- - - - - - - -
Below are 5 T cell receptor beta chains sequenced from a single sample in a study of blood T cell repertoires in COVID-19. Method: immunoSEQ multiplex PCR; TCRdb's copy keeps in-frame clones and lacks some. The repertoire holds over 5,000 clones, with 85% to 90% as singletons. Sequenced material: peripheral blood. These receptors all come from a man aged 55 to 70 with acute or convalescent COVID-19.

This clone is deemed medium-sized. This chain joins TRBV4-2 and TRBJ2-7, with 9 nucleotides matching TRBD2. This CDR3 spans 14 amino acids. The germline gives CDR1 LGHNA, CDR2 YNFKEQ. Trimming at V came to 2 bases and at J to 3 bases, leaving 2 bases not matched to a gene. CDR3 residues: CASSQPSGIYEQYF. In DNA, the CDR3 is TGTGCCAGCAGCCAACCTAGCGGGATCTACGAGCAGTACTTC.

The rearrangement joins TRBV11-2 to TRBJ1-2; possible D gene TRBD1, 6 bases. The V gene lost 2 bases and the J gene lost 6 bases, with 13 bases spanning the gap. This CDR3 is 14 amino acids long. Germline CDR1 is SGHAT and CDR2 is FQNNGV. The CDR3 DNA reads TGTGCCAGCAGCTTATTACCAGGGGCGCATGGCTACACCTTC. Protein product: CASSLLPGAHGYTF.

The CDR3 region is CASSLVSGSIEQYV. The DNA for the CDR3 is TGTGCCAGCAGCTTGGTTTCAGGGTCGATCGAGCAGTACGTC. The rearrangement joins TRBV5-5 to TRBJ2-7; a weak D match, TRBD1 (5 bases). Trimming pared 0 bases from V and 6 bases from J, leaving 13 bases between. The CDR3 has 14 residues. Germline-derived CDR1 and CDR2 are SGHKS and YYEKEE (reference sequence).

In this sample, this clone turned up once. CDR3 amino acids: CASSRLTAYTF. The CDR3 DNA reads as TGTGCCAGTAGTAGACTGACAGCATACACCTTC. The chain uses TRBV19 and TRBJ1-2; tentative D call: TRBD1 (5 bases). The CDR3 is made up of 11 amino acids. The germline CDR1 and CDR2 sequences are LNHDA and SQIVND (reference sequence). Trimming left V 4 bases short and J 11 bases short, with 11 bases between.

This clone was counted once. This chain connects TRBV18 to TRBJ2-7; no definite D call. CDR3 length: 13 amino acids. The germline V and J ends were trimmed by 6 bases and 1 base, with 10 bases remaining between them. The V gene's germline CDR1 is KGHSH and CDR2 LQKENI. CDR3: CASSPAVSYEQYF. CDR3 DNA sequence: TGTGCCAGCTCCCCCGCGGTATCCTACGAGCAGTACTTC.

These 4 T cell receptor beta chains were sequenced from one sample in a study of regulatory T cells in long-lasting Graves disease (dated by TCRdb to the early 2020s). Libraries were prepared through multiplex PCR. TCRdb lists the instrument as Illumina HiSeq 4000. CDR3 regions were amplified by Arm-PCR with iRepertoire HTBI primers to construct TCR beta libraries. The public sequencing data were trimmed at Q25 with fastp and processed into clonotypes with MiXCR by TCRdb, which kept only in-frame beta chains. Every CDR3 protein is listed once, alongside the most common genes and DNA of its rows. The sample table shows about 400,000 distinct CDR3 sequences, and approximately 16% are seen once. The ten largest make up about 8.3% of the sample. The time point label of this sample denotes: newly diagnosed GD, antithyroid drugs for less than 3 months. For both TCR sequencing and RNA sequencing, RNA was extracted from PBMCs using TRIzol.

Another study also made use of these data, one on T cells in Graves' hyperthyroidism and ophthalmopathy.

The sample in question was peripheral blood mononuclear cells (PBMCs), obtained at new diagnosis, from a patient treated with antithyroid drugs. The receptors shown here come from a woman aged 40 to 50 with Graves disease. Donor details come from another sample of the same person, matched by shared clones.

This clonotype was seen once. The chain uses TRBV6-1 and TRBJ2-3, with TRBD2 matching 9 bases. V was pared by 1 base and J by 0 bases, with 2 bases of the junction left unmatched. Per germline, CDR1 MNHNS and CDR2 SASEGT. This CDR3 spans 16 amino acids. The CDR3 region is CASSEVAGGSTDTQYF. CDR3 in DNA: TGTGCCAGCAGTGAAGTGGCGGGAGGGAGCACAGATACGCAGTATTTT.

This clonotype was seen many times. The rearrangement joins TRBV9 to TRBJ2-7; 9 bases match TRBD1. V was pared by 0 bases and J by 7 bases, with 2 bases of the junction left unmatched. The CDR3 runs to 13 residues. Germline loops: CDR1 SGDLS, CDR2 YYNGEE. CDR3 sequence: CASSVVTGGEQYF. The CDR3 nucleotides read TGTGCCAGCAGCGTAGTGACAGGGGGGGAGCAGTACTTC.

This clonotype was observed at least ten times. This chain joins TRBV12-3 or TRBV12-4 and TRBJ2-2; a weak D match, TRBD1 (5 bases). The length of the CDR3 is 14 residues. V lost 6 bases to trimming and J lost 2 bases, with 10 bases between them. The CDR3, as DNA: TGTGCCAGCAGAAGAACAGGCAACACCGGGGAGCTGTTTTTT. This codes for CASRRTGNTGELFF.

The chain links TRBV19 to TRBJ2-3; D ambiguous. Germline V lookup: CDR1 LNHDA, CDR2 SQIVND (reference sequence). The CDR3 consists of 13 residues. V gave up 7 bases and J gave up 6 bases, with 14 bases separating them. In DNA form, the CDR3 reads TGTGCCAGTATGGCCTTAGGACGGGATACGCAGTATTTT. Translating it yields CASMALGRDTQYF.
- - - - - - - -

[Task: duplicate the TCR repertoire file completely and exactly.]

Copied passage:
Below are 5 T cell receptor beta chains sequenced from a single sample in a study of blood T cell repertoires in COVID-19. Method: immunoSEQ multiplex PCR; TCRdb's copy keeps in-frame clones and lacks some. The repertoire holds over 5,000 clones, with 85% to 90% as singletons. Sequenced material: peripheral blood. These receptors all come from a man aged 55 to 70 with acute or convalescent COVID-19.

This clone is deemed medium-sized. This chain joins TRBV4-2 and TRBJ2-7, with 9 nucleotides matching TRBD2. This CDR3 spans 14 amino acids. The germline gives CDR1 LGHNA, CDR2 YNFKEQ. Trimming at V came to 2 bases and at J to 3 bases, leaving 2 bases not matched to a gene. CDR3 residues: CASSQPSGIYEQYF. In DNA, the CDR3 is TGTGCCAGCAGCCAACCTAGCGGGATCTACGAGCAGTACTTC.

The rearrangement joins TRBV11-2 to TRBJ1-2; possible D gene TRBD1, 6 bases. The V gene lost 2 bases and the J gene lost 6 bases, with 13 bases spanning the gap. This CDR3 is 14 amino acids long. Germline CDR1 is SGHAT and CDR2 is FQNNGV. The CDR3 DNA reads TGTGCCAGCAGCTTATTACCAGGGGCGCATGGCTACACCTTC. Protein product: CASSLLPGAHGYTF.

The CDR3 region is CASSLVSGSIEQYV. The DNA for the CDR3 is TGTGCCAGCAGCTTGGTTTCAGGGTCGATCGAGCAGTACGTC. The rearrangement joins TRBV5-5 to TRBJ2-7; a weak D match, TRBD1 (5 bases). Trimming pared 0 bases from V and 6 bases from J, leaving 13 bases between. The CDR3 has 14 residues. Germline-derived CDR1 and CDR2 are SGHKS and YYEKEE (reference sequence).

In this sample, this clone turned up once. CDR3 amino acids: CASSRLTAYTF. The CDR3 DNA reads as TGTGCCAGTAGTAGACTGACAGCATACACCTTC. The chain uses TRBV19 and TRBJ1-2; tentative D call: TRBD1 (5 bases). The CDR3 is made up of 11 amino acids. The germline CDR1 and CDR2 sequences are LNHDA and SQIVND (reference sequence). Trimming left V 4 bases short and J 11 bases short, with 11 bases between.

This clone was counted once. This chain connects TRBV18 to TRBJ2-7; no definite D call. CDR3 length: 13 amino acids. The germline V and J ends were trimmed by 6 bases and 1 base, with 10 bases remaining between them. The V gene's germline CDR1 is KGHSH and CDR2 LQKENI. CDR3: CASSPAVSYEQYF. CDR3 DNA sequence: TGTGCCAGCTCCCCCGCGGTATCCTACGAGCAGTACTTC.

These 4 T cell receptor beta chains were sequenced from one sample in a study of regulatory T cells in long-lasting Graves disease (dated by TCRdb to the early 2020s). Libraries were prepared through multiplex PCR. TCRdb lists the instrument as Illumina HiSeq 4000. CDR3 regions were amplified by Arm-PCR with iRepertoire HTBI primers to construct TCR beta libraries. The public sequencing data were trimmed at Q25 with fastp and processed into clonotypes with MiXCR by TCRdb, which kept only in-frame beta chains. Every CDR3 protein is listed once, alongside the most common genes and DNA of its rows. The sample table shows about 400,000 distinct CDR3 sequences, and approximately 16% are seen once. The ten largest make up about 8.3% of the sample. The time point label of this sample denotes: newly diagnosed GD, antithyroid drugs for less than 3 months. For both TCR sequencing and RNA sequencing, RNA was extracted from PBMCs using TRIzol.

Another study also made use of these data, one on T cells in Graves' hyperthyroidism and ophthalmopathy.

The sample in question was peripheral blood mononuclear cells (PBMCs), obtained at new diagnosis, from a patient treated with antithyroid drugs. The receptors shown here come from a woman aged 40 to 50 with Graves disease. Donor details come from another sample of the same person, matched by shared clones.

This clonotype was seen once. The chain uses TRBV6-1 and TRBJ2-3, with TRBD2 matching 9 bases. V was pared by 1 base and J by 0 bases, with 2 bases of the junction left unmatched. Per germline, CDR1 MNHNS and CDR2 SASEGT. This CDR3 spans 16 amino acids. The CDR3 region is CASSEVAGGSTDTQYF. CDR3 in DNA: TGTGCCAGCAGTGAAGTGGCGGGAGGGAGCACAGATACGCAGTATTTT.

This clonotype was seen many times. The rearrangement joins TRBV9 to TRBJ2-7; 9 bases match TRBD1. V was pared by 0 bases and J by 7 bases, with 2 bases of the junction left unmatched. The CDR3 runs to 13 residues. Germline loops: CDR1 SGDLS, CDR2 YYNGEE. CDR3 sequence: CASSVVTGGEQYF. The CDR3 nucleotides read TGTGCCAGCAGCGTAGTGACAGGGGGGGAGCAGTACTTC.

This clonotype was observed at least ten times. This chain joins TRBV12-3 or TRBV12-4 and TRBJ2-2; a weak D match, TRBD1 (5 bases). The length of the CDR3 is 14 residues. V lost 6 bases to trimming and J lost 2 bases, with 10 bases between them. The CDR3, as DNA: TGTGCCAGCAGAAGAACAGGCAACACCGGGGAGCTGTTTTTT. This codes for CASRRTGNTGELFF.

The chain links TRBV19 to TRBJ2-3; D ambiguous. Germline V lookup: CDR1 LNHDA, CDR2 SQIVND (reference sequence). The CDR3 consists of 13 residues. V gave up 7 bases and J gave up 6 bases, with 14 bases separating them. In DNA form, the CDR3 reads TGTGCCAGTATGGCCTTAGGACGGGATACGCAGTATTTT. Translating it yields CASMALGRDTQYF.